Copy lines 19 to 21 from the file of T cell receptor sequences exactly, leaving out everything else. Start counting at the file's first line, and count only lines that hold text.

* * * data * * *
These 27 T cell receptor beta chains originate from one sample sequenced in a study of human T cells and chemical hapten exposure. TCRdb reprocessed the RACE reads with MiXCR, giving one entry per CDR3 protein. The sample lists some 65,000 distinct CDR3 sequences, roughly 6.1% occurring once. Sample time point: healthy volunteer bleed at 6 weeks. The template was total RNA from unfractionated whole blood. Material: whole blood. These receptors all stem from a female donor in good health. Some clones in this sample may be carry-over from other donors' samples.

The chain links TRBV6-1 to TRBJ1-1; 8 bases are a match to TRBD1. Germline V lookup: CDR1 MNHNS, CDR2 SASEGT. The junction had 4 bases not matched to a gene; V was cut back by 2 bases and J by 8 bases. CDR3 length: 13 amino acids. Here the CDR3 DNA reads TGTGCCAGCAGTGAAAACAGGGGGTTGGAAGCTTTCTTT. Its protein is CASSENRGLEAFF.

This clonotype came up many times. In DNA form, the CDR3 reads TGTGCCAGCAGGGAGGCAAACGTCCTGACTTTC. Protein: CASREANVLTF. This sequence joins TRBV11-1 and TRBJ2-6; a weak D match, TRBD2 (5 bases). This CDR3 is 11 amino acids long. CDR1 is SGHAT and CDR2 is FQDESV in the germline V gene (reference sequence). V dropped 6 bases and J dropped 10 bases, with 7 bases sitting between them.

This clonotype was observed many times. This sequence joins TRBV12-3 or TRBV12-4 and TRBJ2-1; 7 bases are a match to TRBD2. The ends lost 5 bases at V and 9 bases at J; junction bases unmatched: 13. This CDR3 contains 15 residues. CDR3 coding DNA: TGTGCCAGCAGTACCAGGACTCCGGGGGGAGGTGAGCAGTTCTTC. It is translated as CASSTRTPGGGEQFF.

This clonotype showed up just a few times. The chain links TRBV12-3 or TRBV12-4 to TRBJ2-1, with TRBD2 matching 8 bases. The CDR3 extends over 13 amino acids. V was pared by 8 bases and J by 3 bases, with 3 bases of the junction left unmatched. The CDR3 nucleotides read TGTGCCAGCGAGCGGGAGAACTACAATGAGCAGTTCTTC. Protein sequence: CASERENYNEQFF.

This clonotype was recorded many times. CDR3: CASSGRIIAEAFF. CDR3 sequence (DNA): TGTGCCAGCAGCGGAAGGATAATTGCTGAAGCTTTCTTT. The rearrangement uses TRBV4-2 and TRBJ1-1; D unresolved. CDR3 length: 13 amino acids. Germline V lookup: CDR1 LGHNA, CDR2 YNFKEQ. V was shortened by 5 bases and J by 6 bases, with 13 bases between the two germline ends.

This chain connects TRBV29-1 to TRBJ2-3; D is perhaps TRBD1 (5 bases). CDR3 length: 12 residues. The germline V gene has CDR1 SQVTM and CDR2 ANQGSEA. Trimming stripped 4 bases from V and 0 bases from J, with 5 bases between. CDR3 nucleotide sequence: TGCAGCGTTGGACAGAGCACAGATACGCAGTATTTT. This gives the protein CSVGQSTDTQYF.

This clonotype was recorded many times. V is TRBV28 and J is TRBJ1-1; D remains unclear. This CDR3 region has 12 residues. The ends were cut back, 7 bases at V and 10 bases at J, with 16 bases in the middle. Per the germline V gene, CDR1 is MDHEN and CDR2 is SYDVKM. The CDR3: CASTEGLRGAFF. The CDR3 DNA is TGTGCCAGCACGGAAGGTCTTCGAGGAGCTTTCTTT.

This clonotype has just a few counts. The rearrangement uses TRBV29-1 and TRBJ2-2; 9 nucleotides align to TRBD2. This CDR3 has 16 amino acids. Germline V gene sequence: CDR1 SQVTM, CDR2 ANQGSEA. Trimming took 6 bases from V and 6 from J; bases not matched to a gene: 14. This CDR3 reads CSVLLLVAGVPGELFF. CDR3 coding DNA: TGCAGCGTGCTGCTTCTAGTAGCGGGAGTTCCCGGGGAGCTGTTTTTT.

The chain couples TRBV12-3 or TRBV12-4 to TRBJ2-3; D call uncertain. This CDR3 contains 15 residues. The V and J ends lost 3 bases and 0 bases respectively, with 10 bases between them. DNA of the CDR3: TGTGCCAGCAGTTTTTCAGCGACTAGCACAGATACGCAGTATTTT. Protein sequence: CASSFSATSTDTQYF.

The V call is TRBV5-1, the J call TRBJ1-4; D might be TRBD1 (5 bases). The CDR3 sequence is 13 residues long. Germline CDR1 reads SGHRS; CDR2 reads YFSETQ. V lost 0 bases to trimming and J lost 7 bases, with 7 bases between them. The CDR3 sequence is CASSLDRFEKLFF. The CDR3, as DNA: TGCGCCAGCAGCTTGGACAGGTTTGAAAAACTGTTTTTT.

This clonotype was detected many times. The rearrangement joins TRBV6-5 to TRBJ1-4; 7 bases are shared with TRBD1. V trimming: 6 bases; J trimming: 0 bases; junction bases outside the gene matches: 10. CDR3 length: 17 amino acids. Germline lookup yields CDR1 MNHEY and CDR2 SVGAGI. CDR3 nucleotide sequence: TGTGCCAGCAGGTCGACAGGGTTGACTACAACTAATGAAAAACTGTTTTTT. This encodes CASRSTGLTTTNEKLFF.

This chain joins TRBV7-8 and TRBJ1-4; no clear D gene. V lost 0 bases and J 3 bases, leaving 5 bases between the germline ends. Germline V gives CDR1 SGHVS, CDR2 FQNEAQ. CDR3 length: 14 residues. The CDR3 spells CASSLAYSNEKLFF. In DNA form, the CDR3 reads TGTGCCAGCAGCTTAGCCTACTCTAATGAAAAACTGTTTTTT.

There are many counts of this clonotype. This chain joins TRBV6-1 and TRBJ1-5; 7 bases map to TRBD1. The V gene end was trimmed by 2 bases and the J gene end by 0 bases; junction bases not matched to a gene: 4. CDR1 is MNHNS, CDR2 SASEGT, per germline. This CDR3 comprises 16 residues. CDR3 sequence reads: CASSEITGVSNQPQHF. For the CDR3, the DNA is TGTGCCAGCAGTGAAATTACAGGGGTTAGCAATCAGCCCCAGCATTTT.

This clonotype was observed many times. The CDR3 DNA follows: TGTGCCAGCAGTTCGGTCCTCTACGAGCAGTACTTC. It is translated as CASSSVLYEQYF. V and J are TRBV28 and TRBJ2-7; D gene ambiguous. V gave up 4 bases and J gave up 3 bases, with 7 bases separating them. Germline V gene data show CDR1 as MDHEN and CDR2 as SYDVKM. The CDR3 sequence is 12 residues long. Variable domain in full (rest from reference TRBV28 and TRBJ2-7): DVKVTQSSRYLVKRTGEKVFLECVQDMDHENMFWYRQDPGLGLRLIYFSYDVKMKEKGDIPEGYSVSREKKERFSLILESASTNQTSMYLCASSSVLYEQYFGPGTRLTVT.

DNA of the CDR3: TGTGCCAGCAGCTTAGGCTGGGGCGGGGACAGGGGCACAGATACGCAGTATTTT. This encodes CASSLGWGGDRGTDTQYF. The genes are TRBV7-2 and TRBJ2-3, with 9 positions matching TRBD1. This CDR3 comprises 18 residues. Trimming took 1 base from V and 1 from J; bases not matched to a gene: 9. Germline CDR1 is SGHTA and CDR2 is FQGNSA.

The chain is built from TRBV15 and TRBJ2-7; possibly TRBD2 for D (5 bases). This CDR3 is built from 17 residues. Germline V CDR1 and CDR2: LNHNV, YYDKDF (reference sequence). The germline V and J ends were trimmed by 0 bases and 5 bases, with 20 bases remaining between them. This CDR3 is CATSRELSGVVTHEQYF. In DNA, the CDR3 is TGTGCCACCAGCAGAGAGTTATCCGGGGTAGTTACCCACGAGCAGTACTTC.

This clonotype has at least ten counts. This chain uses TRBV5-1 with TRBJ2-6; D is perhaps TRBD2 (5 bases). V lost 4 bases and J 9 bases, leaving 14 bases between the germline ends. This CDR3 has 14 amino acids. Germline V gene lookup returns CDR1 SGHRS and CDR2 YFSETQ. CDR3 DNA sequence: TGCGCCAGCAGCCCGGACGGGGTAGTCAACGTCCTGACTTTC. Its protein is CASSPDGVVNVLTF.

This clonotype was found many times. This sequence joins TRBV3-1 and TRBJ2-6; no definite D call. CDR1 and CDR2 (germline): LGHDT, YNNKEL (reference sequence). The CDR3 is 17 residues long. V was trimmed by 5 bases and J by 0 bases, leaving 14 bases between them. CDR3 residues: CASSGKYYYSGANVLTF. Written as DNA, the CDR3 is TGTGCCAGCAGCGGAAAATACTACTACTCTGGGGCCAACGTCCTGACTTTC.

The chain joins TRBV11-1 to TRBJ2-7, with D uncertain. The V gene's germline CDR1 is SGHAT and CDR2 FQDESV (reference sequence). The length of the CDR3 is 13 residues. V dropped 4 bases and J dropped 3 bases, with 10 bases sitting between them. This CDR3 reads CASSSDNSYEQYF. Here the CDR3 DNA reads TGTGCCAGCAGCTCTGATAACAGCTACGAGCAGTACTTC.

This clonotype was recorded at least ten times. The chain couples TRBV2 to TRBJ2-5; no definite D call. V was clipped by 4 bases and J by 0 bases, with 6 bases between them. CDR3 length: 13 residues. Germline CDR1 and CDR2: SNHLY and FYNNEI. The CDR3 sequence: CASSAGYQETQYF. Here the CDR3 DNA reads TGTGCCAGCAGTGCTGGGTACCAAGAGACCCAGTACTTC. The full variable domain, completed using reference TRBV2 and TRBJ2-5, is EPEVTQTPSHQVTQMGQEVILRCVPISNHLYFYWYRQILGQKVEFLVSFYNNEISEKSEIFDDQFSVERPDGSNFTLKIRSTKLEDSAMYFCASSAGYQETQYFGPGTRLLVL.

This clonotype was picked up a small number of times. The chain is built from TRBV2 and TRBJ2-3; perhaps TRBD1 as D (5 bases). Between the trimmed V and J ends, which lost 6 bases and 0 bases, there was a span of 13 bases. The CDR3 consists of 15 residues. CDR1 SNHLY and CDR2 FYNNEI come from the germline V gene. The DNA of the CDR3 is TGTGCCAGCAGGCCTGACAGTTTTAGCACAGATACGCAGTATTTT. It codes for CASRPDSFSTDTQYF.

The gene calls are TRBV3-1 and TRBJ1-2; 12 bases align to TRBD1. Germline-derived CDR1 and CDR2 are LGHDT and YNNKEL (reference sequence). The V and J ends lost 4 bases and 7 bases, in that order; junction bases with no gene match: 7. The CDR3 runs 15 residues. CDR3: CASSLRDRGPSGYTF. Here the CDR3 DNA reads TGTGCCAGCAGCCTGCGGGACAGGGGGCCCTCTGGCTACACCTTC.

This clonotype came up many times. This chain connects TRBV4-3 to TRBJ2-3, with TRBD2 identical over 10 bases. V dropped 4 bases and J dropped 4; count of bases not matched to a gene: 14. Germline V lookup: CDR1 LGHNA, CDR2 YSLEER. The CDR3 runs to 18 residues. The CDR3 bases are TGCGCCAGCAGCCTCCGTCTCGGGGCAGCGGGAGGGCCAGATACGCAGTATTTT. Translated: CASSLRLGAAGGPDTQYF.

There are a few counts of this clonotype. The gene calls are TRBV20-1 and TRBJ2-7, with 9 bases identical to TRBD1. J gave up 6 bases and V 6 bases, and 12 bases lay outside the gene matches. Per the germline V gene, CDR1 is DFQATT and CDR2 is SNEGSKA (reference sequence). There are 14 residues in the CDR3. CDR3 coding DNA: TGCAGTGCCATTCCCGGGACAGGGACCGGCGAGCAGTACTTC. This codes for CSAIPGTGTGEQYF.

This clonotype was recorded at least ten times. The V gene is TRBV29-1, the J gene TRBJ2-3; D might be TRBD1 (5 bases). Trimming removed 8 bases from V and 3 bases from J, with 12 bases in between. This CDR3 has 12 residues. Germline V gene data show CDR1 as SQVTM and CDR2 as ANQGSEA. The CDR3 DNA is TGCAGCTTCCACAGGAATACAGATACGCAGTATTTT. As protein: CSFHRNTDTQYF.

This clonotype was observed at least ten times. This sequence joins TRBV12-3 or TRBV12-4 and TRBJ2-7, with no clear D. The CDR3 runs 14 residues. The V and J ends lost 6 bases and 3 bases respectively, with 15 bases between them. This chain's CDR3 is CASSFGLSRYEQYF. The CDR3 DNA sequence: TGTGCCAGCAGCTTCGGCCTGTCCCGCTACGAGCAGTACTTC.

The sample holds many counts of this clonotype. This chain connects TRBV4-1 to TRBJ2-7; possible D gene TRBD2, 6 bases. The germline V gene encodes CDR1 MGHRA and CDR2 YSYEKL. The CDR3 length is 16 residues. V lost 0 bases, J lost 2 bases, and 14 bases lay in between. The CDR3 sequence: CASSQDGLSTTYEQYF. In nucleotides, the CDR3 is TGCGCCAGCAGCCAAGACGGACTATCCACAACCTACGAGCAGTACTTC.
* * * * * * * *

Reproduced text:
This clonotype was found many times. This sequence joins TRBV3-1 and TRBJ2-6; no definite D call. CDR1 and CDR2 (germline): LGHDT, YNNKEL (reference sequence). The CDR3 is 17 residues long. V was trimmed by 5 bases and J by 0 bases, leaving 14 bases between them. CDR3 residues: CASSGKYYYSGANVLTF. Written as DNA, the CDR3 is TGTGCCAGCAGCGGAAAATACTACTACTCTGGGGCCAACGTCCTGACTTTC.

The chain joins TRBV11-1 to TRBJ2-7, with D uncertain. The V gene's germline CDR1 is SGHAT and CDR2 FQDESV (reference sequence). The length of the CDR3 is 13 residues. V dropped 4 bases and J dropped 3 bases, with 10 bases sitting between them. This CDR3 reads CASSSDNSYEQYF. Here the CDR3 DNA reads TGTGCCAGCAGCTCTGATAACAGCTACGAGCAGTACTTC.

This clonotype was recorded at least ten times. The chain couples TRBV2 to TRBJ2-5; no definite D call. V was clipped by 4 bases and J by 0 bases, with 6 bases between them. CDR3 length: 13 residues. Germline CDR1 and CDR2: SNHLY and FYNNEI. The CDR3 sequence: CASSAGYQETQYF. Here the CDR3 DNA reads TGTGCCAGCAGTGCTGGGTACCAAGAGACCCAGTACTTC. The full variable domain, completed using reference TRBV2 and TRBJ2-5, is EPEVTQTPSHQVTQMGQEVILRCVPISNHLYFYWYRQILGQKVEFLVSFYNNEISEKSEIFDDQFSVERPDGSNFTLKIRSTKLEDSAMYFCASSAGYQETQYFGPGTRLLVL.